Why have universities been let off the hook in the author suit against Google for its unauthorized scanning of countless copyrighted books without permission? After, all they're as much to blame as Google.
Four academic libraries (Stanford, Harvard, Oxford and the University of Michigan) and the New York Public Library are allowing Google to to scan sizable portions of their collections and make them available for searching via Google. Copyrighted books will be scanned without the permission of copyright holders. But Google has taken all the public hits for the move, while the libraries appear to be Teflon-coated.
Google can't do this on its own --- it needs to get the books from somewhere. And the big, well-known universities are only too happy to oblige. What do the universities get out of it? First off, free publicity. You may not think they need it, but higher education is a dog-eat-dog world, with top schools vying for the top students. The more publicity the schools get, the better for them.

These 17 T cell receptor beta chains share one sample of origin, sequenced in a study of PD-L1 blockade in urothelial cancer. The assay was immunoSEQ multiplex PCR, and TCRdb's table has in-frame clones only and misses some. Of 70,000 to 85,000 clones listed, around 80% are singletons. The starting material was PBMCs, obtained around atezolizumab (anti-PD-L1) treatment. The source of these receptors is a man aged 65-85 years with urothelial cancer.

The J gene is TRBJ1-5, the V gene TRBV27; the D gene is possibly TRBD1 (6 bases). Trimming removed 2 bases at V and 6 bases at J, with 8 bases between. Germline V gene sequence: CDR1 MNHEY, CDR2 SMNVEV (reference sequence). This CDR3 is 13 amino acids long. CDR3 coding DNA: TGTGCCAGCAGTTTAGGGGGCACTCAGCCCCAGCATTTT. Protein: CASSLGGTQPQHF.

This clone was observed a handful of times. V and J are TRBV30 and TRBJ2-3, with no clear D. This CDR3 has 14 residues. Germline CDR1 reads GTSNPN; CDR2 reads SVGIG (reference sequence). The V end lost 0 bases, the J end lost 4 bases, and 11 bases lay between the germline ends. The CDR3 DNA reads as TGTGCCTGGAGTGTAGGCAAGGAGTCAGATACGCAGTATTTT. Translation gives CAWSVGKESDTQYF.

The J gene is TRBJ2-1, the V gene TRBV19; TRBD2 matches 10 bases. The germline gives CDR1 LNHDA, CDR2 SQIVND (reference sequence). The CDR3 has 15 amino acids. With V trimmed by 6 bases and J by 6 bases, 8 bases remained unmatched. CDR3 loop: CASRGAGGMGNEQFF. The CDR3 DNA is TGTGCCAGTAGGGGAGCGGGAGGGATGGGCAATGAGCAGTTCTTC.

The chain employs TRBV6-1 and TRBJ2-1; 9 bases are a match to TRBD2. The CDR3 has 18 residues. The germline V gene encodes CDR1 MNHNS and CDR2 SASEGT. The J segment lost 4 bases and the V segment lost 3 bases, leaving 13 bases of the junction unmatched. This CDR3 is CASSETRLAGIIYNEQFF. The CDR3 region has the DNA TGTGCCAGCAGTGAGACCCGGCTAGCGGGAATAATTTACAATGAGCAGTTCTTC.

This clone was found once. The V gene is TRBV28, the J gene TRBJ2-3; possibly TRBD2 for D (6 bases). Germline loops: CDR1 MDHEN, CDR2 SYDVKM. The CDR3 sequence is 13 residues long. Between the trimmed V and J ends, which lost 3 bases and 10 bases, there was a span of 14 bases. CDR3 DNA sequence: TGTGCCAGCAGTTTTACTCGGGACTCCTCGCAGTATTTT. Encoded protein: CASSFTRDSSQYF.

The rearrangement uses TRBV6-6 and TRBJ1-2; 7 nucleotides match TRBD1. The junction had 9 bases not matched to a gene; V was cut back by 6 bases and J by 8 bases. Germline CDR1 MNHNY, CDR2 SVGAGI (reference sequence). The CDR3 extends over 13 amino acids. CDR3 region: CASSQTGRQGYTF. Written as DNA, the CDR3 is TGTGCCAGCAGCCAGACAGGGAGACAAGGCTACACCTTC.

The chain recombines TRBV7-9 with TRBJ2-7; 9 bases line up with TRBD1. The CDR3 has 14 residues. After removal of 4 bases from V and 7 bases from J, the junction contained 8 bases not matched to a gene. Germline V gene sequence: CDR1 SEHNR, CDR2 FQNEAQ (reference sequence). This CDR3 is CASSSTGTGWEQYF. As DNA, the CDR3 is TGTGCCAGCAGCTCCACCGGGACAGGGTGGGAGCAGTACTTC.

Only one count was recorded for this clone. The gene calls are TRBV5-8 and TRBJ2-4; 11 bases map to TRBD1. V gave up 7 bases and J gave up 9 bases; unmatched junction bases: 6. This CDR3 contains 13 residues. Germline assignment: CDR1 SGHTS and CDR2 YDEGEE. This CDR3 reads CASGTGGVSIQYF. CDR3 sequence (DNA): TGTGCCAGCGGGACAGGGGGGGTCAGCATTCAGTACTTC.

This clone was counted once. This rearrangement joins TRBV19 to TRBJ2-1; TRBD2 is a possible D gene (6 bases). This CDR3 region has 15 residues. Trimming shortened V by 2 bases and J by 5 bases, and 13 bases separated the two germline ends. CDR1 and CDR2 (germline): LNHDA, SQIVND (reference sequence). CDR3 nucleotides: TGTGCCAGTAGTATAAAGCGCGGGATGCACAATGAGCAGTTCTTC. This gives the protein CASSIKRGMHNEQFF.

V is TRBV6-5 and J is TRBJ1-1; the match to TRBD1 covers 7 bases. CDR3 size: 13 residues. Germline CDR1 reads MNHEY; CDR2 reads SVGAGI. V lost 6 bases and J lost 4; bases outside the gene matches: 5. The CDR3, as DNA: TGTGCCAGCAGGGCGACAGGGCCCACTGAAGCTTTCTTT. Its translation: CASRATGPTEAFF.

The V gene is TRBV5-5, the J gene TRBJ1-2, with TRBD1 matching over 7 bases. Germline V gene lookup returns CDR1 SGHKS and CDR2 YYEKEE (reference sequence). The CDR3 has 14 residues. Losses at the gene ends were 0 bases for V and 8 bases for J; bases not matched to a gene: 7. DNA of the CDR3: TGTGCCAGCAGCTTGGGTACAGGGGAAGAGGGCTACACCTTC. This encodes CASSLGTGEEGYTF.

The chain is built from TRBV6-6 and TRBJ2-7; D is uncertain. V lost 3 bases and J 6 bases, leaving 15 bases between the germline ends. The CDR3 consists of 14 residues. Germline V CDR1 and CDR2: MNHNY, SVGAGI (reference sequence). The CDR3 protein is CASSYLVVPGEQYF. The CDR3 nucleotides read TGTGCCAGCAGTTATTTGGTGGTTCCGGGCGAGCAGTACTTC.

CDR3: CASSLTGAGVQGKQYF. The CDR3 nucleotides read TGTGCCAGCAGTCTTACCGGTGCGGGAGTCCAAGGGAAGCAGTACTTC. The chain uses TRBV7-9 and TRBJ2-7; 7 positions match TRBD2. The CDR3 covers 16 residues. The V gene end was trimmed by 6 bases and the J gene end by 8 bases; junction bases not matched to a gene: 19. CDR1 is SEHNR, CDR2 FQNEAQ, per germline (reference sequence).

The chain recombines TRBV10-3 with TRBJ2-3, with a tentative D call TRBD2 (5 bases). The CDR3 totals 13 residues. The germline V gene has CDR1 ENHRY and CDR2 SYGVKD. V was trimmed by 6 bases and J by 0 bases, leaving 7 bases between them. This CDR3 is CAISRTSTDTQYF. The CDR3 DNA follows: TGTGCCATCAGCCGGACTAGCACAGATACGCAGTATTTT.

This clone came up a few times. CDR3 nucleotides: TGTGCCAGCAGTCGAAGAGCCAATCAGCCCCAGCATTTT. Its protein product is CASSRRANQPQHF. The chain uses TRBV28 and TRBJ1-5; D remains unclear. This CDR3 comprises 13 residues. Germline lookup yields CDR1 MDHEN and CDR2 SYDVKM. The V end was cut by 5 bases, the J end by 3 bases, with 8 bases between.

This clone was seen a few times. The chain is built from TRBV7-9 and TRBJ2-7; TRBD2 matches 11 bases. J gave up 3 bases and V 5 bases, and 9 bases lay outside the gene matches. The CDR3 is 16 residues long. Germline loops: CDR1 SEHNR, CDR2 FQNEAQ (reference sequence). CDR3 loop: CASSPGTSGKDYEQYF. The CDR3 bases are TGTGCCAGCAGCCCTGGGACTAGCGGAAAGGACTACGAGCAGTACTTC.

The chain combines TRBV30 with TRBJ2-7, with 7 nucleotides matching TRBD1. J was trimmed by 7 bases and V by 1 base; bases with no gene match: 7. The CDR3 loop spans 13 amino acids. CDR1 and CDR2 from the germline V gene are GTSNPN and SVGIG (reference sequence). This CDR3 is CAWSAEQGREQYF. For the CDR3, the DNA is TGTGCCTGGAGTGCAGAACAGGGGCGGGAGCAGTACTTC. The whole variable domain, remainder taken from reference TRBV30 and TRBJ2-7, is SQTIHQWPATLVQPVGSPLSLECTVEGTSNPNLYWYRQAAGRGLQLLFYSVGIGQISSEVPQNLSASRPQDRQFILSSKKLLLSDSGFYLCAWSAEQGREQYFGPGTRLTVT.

Money is involved as well. By having Google do the scanning, the universities don't have to do the work themselves. They've long wanted to digitize their libraries. Now they're getting it done for free.
The universities should pull out, and if not, they should be sued, along with Google. They shouldn't be in the business of violating copyright laws. As for the money aspect, they can pay to scan their books themselves. After all, Harvard's endowment is nearly $26 billion -- it can certainly afford to pay for a few scanners.